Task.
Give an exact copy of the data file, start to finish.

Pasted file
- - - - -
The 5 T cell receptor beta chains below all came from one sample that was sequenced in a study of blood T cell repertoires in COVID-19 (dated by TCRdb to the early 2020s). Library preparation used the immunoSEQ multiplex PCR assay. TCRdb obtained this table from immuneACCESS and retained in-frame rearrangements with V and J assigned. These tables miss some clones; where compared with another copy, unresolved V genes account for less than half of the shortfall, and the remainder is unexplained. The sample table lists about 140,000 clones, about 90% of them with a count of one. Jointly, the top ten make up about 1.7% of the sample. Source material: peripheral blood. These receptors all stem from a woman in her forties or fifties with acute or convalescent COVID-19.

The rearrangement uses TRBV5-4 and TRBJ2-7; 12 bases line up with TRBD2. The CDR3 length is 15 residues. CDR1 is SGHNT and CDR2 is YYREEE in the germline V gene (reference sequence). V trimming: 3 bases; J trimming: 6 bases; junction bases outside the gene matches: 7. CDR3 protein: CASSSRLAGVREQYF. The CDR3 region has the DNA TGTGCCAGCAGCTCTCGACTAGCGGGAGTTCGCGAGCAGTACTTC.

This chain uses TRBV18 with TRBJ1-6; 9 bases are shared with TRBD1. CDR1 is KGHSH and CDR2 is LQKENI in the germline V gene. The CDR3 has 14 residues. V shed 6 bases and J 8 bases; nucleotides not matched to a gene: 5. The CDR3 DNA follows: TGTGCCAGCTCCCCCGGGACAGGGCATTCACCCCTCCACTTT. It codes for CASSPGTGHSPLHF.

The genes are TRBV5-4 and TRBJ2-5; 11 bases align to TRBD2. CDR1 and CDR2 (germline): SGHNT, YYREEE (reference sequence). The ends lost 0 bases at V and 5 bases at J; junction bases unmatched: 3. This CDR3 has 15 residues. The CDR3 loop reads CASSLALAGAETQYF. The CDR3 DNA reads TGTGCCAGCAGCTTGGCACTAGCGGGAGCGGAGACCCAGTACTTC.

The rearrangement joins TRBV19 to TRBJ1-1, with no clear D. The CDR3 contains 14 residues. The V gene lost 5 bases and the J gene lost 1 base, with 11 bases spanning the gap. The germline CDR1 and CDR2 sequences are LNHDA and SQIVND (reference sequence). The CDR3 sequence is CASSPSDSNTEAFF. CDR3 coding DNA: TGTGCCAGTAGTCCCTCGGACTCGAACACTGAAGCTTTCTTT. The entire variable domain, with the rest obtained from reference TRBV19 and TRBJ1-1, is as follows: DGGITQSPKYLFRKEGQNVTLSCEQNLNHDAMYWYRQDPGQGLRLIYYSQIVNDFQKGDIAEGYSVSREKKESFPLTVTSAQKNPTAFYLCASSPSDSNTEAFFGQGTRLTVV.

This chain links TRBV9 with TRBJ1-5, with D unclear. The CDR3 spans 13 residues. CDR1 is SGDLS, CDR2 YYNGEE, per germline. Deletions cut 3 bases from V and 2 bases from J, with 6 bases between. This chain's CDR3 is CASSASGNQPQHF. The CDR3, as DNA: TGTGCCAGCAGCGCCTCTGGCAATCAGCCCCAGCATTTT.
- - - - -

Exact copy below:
The 5 T cell receptor beta chains below all came from one sample that was sequenced in a study of blood T cell repertoires in COVID-19 (dated by TCRdb to the early 2020s). Library preparation used the immunoSEQ multiplex PCR assay. TCRdb obtained this table from immuneACCESS and retained in-frame rearrangements with V and J assigned. These tables miss some clones; where compared with another copy, unresolved V genes account for less than half of the shortfall, and the remainder is unexplained. The sample table lists about 140,000 clones, about 90% of them with a count of one. Jointly, the top ten make up about 1.7% of the sample. Source material: peripheral blood. These receptors all stem from a woman in her forties or fifties with acute or convalescent COVID-19.

The rearrangement uses TRBV5-4 and TRBJ2-7; 12 bases line up with TRBD2. The CDR3 length is 15 residues. CDR1 is SGHNT and CDR2 is YYREEE in the germline V gene (reference sequence). V trimming: 3 bases; J trimming: 6 bases; junction bases outside the gene matches: 7. CDR3 protein: CASSSRLAGVREQYF. The CDR3 region has the DNA TGTGCCAGCAGCTCTCGACTAGCGGGAGTTCGCGAGCAGTACTTC.

This chain uses TRBV18 with TRBJ1-6; 9 bases are shared with TRBD1. CDR1 is KGHSH and CDR2 is LQKENI in the germline V gene. The CDR3 has 14 residues. V shed 6 bases and J 8 bases; nucleotides not matched to a gene: 5. The CDR3 DNA follows: TGTGCCAGCTCCCCCGGGACAGGGCATTCACCCCTCCACTTT. It codes for CASSPGTGHSPLHF.

The genes are TRBV5-4 and TRBJ2-5; 11 bases align to TRBD2. CDR1 and CDR2 (germline): SGHNT, YYREEE (reference sequence). The ends lost 0 bases at V and 5 bases at J; junction bases unmatched: 3. This CDR3 has 15 residues. The CDR3 loop reads CASSLALAGAETQYF. The CDR3 DNA reads TGTGCCAGCAGCTTGGCACTAGCGGGAGCGGAGACCCAGTACTTC.

The rearrangement joins TRBV19 to TRBJ1-1, with no clear D. The CDR3 contains 14 residues. The V gene lost 5 bases and the J gene lost 1 base, with 11 bases spanning the gap. The germline CDR1 and CDR2 sequences are LNHDA and SQIVND (reference sequence). The CDR3 sequence is CASSPSDSNTEAFF. CDR3 coding DNA: TGTGCCAGTAGTCCCTCGGACTCGAACACTGAAGCTTTCTTT. The entire variable domain, with the rest obtained from reference TRBV19 and TRBJ1-1, is as follows: DGGITQSPKYLFRKEGQNVTLSCEQNLNHDAMYWYRQDPGQGLRLIYYSQIVNDFQKGDIAEGYSVSREKKESFPLTVTSAQKNPTAFYLCASSPSDSNTEAFFGQGTRLTVV.

This chain links TRBV9 with TRBJ1-5, with D unclear. The CDR3 spans 13 residues. CDR1 is SGDLS, CDR2 YYNGEE, per germline. Deletions cut 3 bases from V and 2 bases from J, with 6 bases between. This chain's CDR3 is CASSASGNQPQHF. The CDR3, as DNA: TGTGCCAGCAGCGCCTCTGGCAATCAGCCCCAGCATTTT.